(apparently some of the best in town). There is no doubt, I'll be returning for them later.
The ravioli team at Venda Ravioli.
What would a tour of Federal Hill be without a stop at Venda Ravioli? Mid-way through our tour we find out exactly what all the talk is about! The
shop is set up with deli case after deli case of the finest meats, cheeses, and prepared foods. We are offered not samples, but practically a whole meal!
We start with a chopped antipasto and bread, and the cheese and pepper samples keep coming our way, each one more delicious than the last. We
see the case of handmade stuffed raviolis but we know that more information is to come on them and we make our way to the exit instead of
stopping. We breeze by a somewhat "hidden" gelato case but I stop quickly to check out the flavors and now I see what Cindy meant by the "colors of gelato" earlier in our tour.
From here we go to the Venda Raviolli Room where five woman work to make those incredible homemade raviolis. It is just what the name says it
is: a room. It has a few butcher block working tables, tall refrigerators, a tiny "kitchen" area, and just enough room for the women and our group.
Cindy explains the delicate process of how to cook the raviolis while I am in awe, looking from one woman to the next as they work feverishly with
their hands. Each square is filled precisely and rolled with expertise. We learn that one of the women makes all the stuffing right in that tiny
kitchen with just a mixer and the recipes known only by her memory. As not to distract them, we move on, but from this day forward, every time I
eat Venda's mouthwatering ravioli I will remember this room and those five fine ladies.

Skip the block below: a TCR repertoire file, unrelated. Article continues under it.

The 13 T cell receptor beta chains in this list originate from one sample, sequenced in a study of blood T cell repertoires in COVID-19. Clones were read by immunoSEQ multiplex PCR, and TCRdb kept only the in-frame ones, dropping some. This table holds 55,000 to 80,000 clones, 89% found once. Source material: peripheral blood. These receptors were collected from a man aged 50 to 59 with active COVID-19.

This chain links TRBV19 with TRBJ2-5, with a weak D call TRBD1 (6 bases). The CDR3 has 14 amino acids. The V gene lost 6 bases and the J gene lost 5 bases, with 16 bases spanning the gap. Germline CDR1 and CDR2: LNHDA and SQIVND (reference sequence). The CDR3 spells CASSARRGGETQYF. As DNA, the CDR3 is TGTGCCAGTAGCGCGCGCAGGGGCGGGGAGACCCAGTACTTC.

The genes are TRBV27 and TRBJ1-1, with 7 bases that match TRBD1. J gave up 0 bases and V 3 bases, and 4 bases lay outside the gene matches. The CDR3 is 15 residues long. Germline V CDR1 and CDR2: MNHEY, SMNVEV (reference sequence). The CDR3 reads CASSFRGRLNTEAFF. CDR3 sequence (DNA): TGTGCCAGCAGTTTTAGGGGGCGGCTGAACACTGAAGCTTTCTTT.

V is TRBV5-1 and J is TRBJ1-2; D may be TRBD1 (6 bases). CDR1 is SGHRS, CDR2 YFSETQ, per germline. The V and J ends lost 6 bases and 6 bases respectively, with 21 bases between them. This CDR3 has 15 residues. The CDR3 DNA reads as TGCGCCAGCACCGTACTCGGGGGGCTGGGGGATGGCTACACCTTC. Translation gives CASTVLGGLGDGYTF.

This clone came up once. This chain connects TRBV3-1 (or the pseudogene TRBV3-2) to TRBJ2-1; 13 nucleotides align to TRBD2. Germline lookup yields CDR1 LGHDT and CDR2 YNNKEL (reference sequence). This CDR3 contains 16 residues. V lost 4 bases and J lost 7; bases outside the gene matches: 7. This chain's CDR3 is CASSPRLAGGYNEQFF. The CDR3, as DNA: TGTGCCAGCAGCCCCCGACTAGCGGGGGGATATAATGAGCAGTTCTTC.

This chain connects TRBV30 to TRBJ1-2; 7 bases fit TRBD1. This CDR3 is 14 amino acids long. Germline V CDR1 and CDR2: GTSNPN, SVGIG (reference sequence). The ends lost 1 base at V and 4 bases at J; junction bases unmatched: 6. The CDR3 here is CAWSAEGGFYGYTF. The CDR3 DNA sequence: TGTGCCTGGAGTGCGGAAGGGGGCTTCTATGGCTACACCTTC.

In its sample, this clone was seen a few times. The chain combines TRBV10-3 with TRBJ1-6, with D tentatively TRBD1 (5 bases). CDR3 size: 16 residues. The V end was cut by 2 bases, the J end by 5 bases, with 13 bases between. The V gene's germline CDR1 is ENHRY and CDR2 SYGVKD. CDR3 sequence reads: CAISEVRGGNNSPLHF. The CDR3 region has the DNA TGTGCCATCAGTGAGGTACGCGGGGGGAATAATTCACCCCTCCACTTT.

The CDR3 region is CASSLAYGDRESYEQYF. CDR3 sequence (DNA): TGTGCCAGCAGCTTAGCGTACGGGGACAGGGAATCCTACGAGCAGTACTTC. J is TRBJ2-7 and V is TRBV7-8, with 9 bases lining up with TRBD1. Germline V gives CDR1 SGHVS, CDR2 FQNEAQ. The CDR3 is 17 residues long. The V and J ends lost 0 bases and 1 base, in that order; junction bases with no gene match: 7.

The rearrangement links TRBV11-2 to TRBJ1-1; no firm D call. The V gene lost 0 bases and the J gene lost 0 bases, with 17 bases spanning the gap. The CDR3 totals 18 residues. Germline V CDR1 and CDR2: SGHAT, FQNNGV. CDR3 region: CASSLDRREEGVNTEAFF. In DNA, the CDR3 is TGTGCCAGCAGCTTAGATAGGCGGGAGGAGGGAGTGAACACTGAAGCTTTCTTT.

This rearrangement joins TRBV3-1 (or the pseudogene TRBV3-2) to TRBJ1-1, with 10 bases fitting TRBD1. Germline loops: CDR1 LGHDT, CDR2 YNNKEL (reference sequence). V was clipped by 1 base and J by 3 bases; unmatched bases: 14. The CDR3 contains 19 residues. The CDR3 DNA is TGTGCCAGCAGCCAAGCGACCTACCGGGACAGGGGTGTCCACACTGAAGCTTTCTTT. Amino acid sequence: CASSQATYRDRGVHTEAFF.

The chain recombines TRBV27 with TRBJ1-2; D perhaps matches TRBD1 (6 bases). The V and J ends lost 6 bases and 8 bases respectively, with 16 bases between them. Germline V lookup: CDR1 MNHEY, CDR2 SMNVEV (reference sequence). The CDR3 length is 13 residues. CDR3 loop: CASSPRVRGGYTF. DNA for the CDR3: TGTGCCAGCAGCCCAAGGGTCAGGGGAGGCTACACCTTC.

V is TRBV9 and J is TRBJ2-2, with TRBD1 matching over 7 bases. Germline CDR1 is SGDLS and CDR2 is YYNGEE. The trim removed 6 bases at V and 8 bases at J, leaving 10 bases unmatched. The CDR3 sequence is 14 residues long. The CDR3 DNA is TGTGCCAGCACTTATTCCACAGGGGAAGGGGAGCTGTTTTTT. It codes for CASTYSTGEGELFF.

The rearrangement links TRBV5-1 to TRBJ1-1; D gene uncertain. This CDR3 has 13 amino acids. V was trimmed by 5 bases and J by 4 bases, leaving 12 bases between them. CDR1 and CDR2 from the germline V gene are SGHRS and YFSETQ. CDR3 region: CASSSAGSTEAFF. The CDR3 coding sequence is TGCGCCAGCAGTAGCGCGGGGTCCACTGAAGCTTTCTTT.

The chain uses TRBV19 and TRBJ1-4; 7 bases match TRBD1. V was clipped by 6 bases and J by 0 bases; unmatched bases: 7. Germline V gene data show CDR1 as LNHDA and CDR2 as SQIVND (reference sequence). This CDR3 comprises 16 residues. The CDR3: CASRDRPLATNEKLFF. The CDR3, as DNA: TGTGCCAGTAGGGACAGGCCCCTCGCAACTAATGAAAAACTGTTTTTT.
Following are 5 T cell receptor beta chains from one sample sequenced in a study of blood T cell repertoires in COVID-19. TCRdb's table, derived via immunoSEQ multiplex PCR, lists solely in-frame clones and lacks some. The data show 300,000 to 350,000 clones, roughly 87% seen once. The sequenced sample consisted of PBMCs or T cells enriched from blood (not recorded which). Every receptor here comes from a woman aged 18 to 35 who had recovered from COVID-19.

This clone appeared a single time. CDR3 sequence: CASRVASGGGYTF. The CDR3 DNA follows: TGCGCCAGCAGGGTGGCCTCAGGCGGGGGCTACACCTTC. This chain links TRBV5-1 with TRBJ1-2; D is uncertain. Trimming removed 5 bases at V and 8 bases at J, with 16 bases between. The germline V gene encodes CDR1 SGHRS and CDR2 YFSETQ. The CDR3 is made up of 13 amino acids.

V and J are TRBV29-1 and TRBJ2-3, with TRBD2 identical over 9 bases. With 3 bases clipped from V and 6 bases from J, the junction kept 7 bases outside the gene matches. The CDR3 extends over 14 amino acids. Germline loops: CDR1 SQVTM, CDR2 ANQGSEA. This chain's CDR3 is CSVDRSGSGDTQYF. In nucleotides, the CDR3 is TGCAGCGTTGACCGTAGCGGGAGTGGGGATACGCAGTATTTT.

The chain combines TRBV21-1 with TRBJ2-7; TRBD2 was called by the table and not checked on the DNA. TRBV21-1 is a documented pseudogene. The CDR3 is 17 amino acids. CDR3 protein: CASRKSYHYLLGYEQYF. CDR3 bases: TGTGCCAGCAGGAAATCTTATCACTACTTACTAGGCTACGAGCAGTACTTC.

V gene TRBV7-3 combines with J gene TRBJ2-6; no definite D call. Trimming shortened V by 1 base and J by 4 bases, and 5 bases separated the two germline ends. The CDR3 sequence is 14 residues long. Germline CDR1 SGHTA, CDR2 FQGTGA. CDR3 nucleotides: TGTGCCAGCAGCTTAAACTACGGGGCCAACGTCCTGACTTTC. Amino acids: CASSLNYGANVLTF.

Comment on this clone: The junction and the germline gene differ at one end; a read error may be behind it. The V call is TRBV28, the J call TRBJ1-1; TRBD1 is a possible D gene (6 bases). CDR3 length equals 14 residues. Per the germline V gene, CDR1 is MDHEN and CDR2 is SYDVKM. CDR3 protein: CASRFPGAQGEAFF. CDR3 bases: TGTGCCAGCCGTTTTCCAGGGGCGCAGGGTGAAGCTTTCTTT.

Behind the scenes at Scialo Brothers Bakery
To top off our day, we are able to see some of the magic that takes place . Co-owner and Scialo sister, Lois, starts us off with a bit of history. The
bakery was opened by her father in 1916 and she is proud to tell us that everything, and I mean everything, in the bakery is made from scratch.
From the sweet smell of the Italian cookies just baked to the rows of perfect pies, cakes, and breads on display. I am amazed that everything is
made by hand with no preservatives and without any mechanical processing. We are given a lesson on breads and then taken into the bakery's
sacred ground ... a huge room with giant mixers, working tables, and the backbone of the operation – three 14 x 14 foot brick ovens.
With a sound like that of a jet engine roaring for take off, one of the ovens is lit and we get to see how these three ovens are used every day. We
also see one of the bakers making Sfogliatelles, a bakery favorite shaped like clams and filled with sweetened cheese custard, while enjoying the coffee and goodies that Lois has put out for us to enjoy.
Now stuffed, we waddle to our last stop on the tour, Gasbarro's Wines. The store, established in 1898 is one of the oldest businesses on the street.
We are surrounded with over 1800 different wines to choose from, 900 of which are from Italy. Mark Gasbarro himself talks with us and offers his
expertise in food and wine pairings as well as gives us a wine tasting. After tasting a wine called Foradori and having a small sip of amaretto
liqueur, we are on our own to scout out a favorite wine to take home. With Mark's help, I pick out a Prosecco sparkling wine and I think hmmmmmm, how will this go with those cannoli back at Roma?